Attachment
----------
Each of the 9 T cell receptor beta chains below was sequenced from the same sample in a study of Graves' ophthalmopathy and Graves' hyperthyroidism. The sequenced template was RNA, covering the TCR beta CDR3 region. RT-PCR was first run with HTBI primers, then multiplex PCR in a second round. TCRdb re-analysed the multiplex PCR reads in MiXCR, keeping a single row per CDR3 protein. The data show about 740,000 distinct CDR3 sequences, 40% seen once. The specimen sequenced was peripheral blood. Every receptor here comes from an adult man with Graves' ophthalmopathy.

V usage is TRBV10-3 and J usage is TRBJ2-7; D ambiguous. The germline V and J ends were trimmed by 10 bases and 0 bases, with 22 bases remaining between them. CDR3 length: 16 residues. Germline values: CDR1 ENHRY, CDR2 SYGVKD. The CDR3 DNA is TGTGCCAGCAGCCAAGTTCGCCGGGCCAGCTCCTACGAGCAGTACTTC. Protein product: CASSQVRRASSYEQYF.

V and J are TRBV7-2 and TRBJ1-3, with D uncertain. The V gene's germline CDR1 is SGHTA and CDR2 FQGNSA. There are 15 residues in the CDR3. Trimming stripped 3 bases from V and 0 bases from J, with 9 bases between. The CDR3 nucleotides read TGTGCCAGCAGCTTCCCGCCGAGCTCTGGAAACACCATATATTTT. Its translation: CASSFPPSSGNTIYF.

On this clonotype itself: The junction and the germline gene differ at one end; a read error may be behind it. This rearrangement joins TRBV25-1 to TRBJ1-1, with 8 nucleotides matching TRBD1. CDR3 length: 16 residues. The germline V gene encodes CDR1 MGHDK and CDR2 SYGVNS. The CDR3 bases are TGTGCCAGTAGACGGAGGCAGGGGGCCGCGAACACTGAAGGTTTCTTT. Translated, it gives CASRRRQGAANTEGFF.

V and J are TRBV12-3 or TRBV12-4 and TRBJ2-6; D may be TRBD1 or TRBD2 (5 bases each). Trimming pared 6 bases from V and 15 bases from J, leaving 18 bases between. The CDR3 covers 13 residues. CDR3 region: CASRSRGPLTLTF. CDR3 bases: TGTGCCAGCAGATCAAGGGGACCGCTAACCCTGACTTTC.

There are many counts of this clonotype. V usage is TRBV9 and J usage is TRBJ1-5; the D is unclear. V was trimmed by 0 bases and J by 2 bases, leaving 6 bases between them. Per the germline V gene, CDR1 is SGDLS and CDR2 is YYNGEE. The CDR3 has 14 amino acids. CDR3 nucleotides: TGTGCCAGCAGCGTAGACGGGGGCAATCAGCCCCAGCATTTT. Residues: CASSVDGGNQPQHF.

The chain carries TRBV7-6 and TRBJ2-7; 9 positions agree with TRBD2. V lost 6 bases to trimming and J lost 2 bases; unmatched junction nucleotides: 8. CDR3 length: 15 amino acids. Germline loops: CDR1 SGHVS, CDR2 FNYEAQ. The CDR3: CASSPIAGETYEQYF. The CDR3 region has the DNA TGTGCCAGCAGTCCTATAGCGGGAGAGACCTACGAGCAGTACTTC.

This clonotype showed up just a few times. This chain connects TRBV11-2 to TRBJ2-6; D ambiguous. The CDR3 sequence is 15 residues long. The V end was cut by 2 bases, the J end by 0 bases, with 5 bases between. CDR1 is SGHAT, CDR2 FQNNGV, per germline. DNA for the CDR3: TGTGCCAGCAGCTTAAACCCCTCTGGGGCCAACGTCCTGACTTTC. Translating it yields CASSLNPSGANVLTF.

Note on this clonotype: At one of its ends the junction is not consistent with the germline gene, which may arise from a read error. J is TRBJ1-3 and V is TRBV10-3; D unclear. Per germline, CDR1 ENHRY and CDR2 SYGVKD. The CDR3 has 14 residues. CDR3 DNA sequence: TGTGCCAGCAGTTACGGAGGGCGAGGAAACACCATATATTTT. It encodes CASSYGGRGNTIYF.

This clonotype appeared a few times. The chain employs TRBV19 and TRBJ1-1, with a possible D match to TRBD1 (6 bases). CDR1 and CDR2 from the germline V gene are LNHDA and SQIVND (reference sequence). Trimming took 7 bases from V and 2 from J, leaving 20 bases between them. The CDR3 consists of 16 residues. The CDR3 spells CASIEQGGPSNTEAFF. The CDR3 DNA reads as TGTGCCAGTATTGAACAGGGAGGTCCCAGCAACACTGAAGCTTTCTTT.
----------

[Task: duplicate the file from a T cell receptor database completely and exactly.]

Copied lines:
Each of the 9 T cell receptor beta chains below was sequenced from the same sample in a study of Graves' ophthalmopathy and Graves' hyperthyroidism. The sequenced template was RNA, covering the TCR beta CDR3 region. RT-PCR was first run with HTBI primers, then multiplex PCR in a second round. TCRdb re-analysed the multiplex PCR reads in MiXCR, keeping a single row per CDR3 protein. The data show about 740,000 distinct CDR3 sequences, 40% seen once. The specimen sequenced was peripheral blood. Every receptor here comes from an adult man with Graves' ophthalmopathy.

V usage is TRBV10-3 and J usage is TRBJ2-7; D ambiguous. The germline V and J ends were trimmed by 10 bases and 0 bases, with 22 bases remaining between them. CDR3 length: 16 residues. Germline values: CDR1 ENHRY, CDR2 SYGVKD. The CDR3 DNA is TGTGCCAGCAGCCAAGTTCGCCGGGCCAGCTCCTACGAGCAGTACTTC. Protein product: CASSQVRRASSYEQYF.

V and J are TRBV7-2 and TRBJ1-3, with D uncertain. The V gene's germline CDR1 is SGHTA and CDR2 FQGNSA. There are 15 residues in the CDR3. Trimming stripped 3 bases from V and 0 bases from J, with 9 bases between. The CDR3 nucleotides read TGTGCCAGCAGCTTCCCGCCGAGCTCTGGAAACACCATATATTTT. Its translation: CASSFPPSSGNTIYF.

On this clonotype itself: The junction and the germline gene differ at one end; a read error may be behind it. This rearrangement joins TRBV25-1 to TRBJ1-1, with 8 nucleotides matching TRBD1. CDR3 length: 16 residues. The germline V gene encodes CDR1 MGHDK and CDR2 SYGVNS. The CDR3 bases are TGTGCCAGTAGACGGAGGCAGGGGGCCGCGAACACTGAAGGTTTCTTT. Translated, it gives CASRRRQGAANTEGFF.

V and J are TRBV12-3 or TRBV12-4 and TRBJ2-6; D may be TRBD1 or TRBD2 (5 bases each). Trimming pared 6 bases from V and 15 bases from J, leaving 18 bases between. The CDR3 covers 13 residues. CDR3 region: CASRSRGPLTLTF. CDR3 bases: TGTGCCAGCAGATCAAGGGGACCGCTAACCCTGACTTTC.

There are many counts of this clonotype. V usage is TRBV9 and J usage is TRBJ1-5; the D is unclear. V was trimmed by 0 bases and J by 2 bases, leaving 6 bases between them. Per the germline V gene, CDR1 is SGDLS and CDR2 is YYNGEE. The CDR3 has 14 amino acids. CDR3 nucleotides: TGTGCCAGCAGCGTAGACGGGGGCAATCAGCCCCAGCATTTT. Residues: CASSVDGGNQPQHF.

The chain carries TRBV7-6 and TRBJ2-7; 9 positions agree with TRBD2. V lost 6 bases to trimming and J lost 2 bases; unmatched junction nucleotides: 8. CDR3 length: 15 amino acids. Germline loops: CDR1 SGHVS, CDR2 FNYEAQ. The CDR3: CASSPIAGETYEQYF. The CDR3 region has the DNA TGTGCCAGCAGTCCTATAGCGGGAGAGACCTACGAGCAGTACTTC.

This clonotype showed up just a few times. This chain connects TRBV11-2 to TRBJ2-6; D ambiguous. The CDR3 sequence is 15 residues long. The V end was cut by 2 bases, the J end by 0 bases, with 5 bases between. CDR1 is SGHAT, CDR2 FQNNGV, per germline. DNA for the CDR3: TGTGCCAGCAGCTTAAACCCCTCTGGGGCCAACGTCCTGACTTTC. Translating it yields CASSLNPSGANVLTF.

Note on this clonotype: At one of its ends the junction is not consistent with the germline gene, which may arise from a read error. J is TRBJ1-3 and V is TRBV10-3; D unclear. Per germline, CDR1 ENHRY and CDR2 SYGVKD. The CDR3 has 14 residues. CDR3 DNA sequence: TGTGCCAGCAGTTACGGAGGGCGAGGAAACACCATATATTTT. It encodes CASSYGGRGNTIYF.

This clonotype appeared a few times. The chain employs TRBV19 and TRBJ1-1, with a possible D match to TRBD1 (6 bases). CDR1 and CDR2 from the germline V gene are LNHDA and SQIVND (reference sequence). Trimming took 7 bases from V and 2 from J, leaving 20 bases between them. The CDR3 consists of 16 residues. The CDR3 spells CASIEQGGPSNTEAFF. The CDR3 DNA reads as TGTGCCAGTATTGAACAGGGAGGTCCCAGCAACACTGAAGCTTTCTTT.